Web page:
Understanding the basic sciences, including anatomy, physiology, genetics, biochemistry, and pharmacology as applied to the practice of Pediatric Critical Care Medicine is a part of ongoing dynamic curriculum. Teamwork utilizing other medical/non-medical services, as well as specialty consultants, is stressed. All Fellows are appropriately prepared for the Sub-specialty Board Examination and are capable of undertaking academic/clinical positions as Pediatric Intensivists.
Fellows are expected to demonstrate competence in teaching (including teaching nurses, medical students, pediatric residents, other sub-specialty residents and allied health care students) and to have the ability to produce independent research. Finally, exposure to Ethical issues as related to Pediatric Critical Care and participation in meetings of the Hospital's Bioethics Committee, is mandatory.
Fellows are expected to participate actively in a didactic curriculum offered by the division, which includes core lectures, journal clubs, case discussions, research seminars, and several mini symposia on ventilator management, ECMO, Apheresis, and biostatistics. Regular Board review courses prepare them for the certifying examination. Our Division also conducts annual board review courses. Our 2nd and 3rd year fellows are required to attend.
Research training is an integral part of the Fellowship. In addition to the minimum 12 months of dedicated time for research, all Fellows have ample time and opportunity to pursue research activities during several clinical rotations. Fellows are expected to participate in a core curriculum of lectures in the basics of research, including study design, data analysis, and preparation of manuscripts and grants. There are opportunities for translational research (bench and animal laboratory) and/or clinical research. Presentations at national conferences are encouraged and facilitated.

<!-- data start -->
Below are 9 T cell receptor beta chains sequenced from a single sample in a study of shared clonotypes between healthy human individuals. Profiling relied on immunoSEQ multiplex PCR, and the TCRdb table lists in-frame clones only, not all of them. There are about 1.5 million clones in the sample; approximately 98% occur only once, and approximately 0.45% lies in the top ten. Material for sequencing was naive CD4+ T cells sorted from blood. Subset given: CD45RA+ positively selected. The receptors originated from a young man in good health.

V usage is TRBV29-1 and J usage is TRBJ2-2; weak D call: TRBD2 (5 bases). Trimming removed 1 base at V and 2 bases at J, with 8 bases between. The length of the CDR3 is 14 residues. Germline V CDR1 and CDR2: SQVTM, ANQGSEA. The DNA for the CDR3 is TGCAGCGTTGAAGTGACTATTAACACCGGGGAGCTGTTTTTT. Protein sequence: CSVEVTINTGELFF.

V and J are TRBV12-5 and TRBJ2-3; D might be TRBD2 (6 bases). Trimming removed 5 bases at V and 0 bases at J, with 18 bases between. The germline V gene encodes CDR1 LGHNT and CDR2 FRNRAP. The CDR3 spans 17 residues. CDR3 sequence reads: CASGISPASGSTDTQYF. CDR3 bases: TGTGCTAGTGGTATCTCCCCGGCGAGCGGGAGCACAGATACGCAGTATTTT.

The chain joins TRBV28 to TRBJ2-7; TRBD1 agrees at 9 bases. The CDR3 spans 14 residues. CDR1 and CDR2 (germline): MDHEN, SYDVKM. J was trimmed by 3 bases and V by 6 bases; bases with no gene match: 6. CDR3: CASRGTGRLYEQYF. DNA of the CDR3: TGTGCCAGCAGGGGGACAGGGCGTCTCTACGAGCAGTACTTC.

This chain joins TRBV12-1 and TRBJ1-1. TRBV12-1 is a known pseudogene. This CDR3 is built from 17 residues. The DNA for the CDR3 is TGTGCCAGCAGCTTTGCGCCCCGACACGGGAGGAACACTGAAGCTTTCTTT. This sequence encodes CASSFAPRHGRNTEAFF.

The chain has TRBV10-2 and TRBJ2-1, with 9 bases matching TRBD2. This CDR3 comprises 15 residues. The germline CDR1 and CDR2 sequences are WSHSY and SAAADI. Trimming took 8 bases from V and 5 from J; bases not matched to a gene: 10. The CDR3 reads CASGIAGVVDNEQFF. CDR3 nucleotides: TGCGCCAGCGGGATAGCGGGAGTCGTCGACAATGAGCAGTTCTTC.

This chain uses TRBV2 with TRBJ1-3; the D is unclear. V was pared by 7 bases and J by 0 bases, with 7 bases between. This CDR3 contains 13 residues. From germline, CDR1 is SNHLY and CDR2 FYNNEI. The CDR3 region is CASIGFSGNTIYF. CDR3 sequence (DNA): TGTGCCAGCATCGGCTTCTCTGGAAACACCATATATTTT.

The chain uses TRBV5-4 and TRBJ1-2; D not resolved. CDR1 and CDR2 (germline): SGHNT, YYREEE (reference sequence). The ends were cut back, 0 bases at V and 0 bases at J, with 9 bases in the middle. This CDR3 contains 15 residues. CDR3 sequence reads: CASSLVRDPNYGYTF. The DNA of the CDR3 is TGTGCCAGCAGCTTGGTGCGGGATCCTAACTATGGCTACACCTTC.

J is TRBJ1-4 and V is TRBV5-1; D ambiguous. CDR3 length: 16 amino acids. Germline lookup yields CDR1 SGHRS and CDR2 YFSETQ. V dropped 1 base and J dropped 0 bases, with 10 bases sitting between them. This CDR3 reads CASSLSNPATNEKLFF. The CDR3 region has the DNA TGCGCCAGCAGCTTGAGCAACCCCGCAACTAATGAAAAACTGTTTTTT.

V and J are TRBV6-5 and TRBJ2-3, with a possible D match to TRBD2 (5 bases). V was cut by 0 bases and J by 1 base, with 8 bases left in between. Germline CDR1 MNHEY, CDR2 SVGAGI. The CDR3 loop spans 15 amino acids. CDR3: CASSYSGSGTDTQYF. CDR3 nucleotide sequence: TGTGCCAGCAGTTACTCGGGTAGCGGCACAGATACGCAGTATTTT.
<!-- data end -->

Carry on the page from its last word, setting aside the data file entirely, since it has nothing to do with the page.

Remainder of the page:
Current Research in the Division
The Division of Critical Care Medicine (CCM) in Nicklaus Children's Hospital has conducted both basic and clinical research in various aspects of pulmonary critical care. Our Fellowship program requires participation of the Fellows in planning, performance, analysis and publication of research projects. To satisfy Board certification requirement, each Fellow also must, at least, submit one article to a Peer Reviewed Journal, as the first author. To facilitate this endeavor, the Division's Faculty, including the Attending Physicians, Scientists (a Ph.D. Physiologist, and a D. Pharm, Pharmacologist) provide mentorship and assistance in planning, execution, analyses and publication of the research data.
Fellows have ample opportunities to learn database analyses. The use of the Nicklaus Children's Hospital Pediatric Human Patient Simulator is also another option that has been used for ventilation studies at the Hospital.
Nicklaus Children's Hospital's LifeFlight® critical care transport team provides transport of critically ill children from referring hospitals to Nicklaus Children's Hospital pediatric care units. In addition to ground ambulance transports, the LifeFlight program offers air transport via helicopters operated by PHI, Inc., one of the world's most experienced aircraft operators and the holder of a Part 135 Certificate issued by the Federal Aviation Administration, and through contracted fixed-wing aircraft charters.* Fellows gain the experience of Transport Medicine in several ways during the three years of training including: functioning as a medical control physician; transporting patients while on-call as the "Transport Fellow"; and participating in related didactic activities.
* Nicklaus Children's Hospital is not a direct air carrier. Aircraft, both helicopter and fixed wing, are operated pursuant to contract with Nicklaus Children's Hospital, by companies which are FAA certificated.
There are five full-time pediatric intensivists on staff. All faculty members actively participate in teaching and research and are available for mentoring of Fellows.